Up, right, left, down… nunchuk? Yeah, and it’s about time. With the rhythm genre’s recent surge in popularity, coupled with the Wii’s emphasis on getting up and moving, Dance Dance Revolution: Hottest Party was a no-brainer. How, though, did Konami do with this new version?
Their focus was obviously on making this a big party game on the ultimate party system. The game supports four dance pads, and can use GameCube-compatible pads like the ones from DDR: Mario Mix. While all four can choose different difficulties as normal, the new Friendship and Sync modes make the game more appealing to those on the ends of the skill spectrum. Friendship allows up to four dancers to cooperate, counting only the best score for each individual arrow. Sync is essentially the opposite: the team is only as good as its worst steps. Both modes are available in the game’s campaign mode, Groove Circuit. This is a godsend for less skilled players that still enjoy the game, as most songs can now be unlocked with a bit of persistence.
The balance of songs is designed to appeal to most groups. There are well-known classic songs like Disco Inferno and Karma Chameleon, recent hits like Clocks and Lips of an Angel, and DDR classics like Breakdown. Power steppers will cry that the game only features a couple of super-hard 10-step songs, but everyone else should be pleased with this mix.
Also added in are Gimmicks, or special steps that change how the game is played. Most, like the steps that must be hit twice or the steps that move around, are fairly simple, but ultimately unnecessary. One exception to this, though, is during the Groove Circuit mode, when Gimmick-based battles with AI bosses make for a refreshing change of pace between levels.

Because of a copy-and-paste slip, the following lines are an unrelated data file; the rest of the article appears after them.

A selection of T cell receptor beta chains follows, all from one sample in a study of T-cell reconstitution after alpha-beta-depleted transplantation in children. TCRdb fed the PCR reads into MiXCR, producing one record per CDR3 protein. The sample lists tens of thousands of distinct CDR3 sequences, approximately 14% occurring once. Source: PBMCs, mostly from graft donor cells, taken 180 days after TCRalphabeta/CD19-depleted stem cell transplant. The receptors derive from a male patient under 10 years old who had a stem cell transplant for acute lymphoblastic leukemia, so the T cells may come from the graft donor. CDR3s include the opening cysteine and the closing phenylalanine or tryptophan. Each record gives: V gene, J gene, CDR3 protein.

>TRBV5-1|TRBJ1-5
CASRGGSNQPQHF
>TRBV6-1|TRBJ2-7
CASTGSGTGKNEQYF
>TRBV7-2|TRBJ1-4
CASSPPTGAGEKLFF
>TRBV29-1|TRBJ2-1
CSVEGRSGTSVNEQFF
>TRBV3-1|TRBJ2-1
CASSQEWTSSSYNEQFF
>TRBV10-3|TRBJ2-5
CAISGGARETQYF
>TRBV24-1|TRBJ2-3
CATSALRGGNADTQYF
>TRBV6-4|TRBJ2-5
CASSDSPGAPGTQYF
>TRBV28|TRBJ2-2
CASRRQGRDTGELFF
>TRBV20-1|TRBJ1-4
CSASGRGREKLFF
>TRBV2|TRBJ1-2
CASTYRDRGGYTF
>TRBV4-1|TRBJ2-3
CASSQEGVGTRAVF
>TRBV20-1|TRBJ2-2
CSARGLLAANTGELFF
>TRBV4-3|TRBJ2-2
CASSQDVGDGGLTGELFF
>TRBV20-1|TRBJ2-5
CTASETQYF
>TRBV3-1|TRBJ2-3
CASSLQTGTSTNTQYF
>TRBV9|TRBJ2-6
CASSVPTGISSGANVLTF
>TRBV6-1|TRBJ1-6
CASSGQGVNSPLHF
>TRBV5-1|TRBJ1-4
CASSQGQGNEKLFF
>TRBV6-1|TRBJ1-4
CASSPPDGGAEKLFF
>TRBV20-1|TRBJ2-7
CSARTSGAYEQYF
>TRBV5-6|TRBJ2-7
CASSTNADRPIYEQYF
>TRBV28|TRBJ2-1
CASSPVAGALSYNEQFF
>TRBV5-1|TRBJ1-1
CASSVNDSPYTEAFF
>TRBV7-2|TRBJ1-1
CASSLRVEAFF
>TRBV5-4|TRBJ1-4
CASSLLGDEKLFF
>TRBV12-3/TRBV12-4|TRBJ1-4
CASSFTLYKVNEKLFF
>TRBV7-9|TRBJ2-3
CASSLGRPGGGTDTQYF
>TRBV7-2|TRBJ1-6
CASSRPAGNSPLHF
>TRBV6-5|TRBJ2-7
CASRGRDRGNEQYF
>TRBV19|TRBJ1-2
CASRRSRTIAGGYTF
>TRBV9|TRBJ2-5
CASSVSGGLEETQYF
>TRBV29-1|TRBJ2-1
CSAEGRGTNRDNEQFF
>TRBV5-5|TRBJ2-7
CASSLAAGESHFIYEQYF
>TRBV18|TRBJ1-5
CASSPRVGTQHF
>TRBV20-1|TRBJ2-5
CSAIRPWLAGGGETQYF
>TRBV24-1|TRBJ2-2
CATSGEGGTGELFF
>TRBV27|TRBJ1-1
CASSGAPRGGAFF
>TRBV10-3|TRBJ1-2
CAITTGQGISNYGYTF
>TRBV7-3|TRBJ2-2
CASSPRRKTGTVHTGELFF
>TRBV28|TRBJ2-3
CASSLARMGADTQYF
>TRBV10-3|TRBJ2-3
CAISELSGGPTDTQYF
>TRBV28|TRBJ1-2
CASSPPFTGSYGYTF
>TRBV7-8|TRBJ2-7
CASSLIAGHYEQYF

The biggest innovation, though, is the introduction of the Wii remote and nunchuk to the gameplay. Orange diamond symbols take the place of left and right steps at times, and players move the corresponding hand at the right time. The accuracy of this is a bit off, and while it shouldn’t bother casual dancers, more experienced ones might get frustrated. Despite some reports to the contrary, though, the hand controls can be turned off in the options menu.
However, the options menu lack many options veteran players like, such a way to change the speed of the arrows. Most longtime DDR fans like to speed up the arrows on slower or more complicated songs so that steps are spread apart and easier to follow.
All in all, DDR is still a two-dimensional game with one-dimensional gameplay. The series’ strength – being a party showpiece – is even stronger with the new modes, but the replay value suffers due to the lack of classic options and not-quite-accurate-enough motion controls. If you haven’t tried DDR before, this might be good enough, but for everyone else, Hottest Party is really just lukewarm.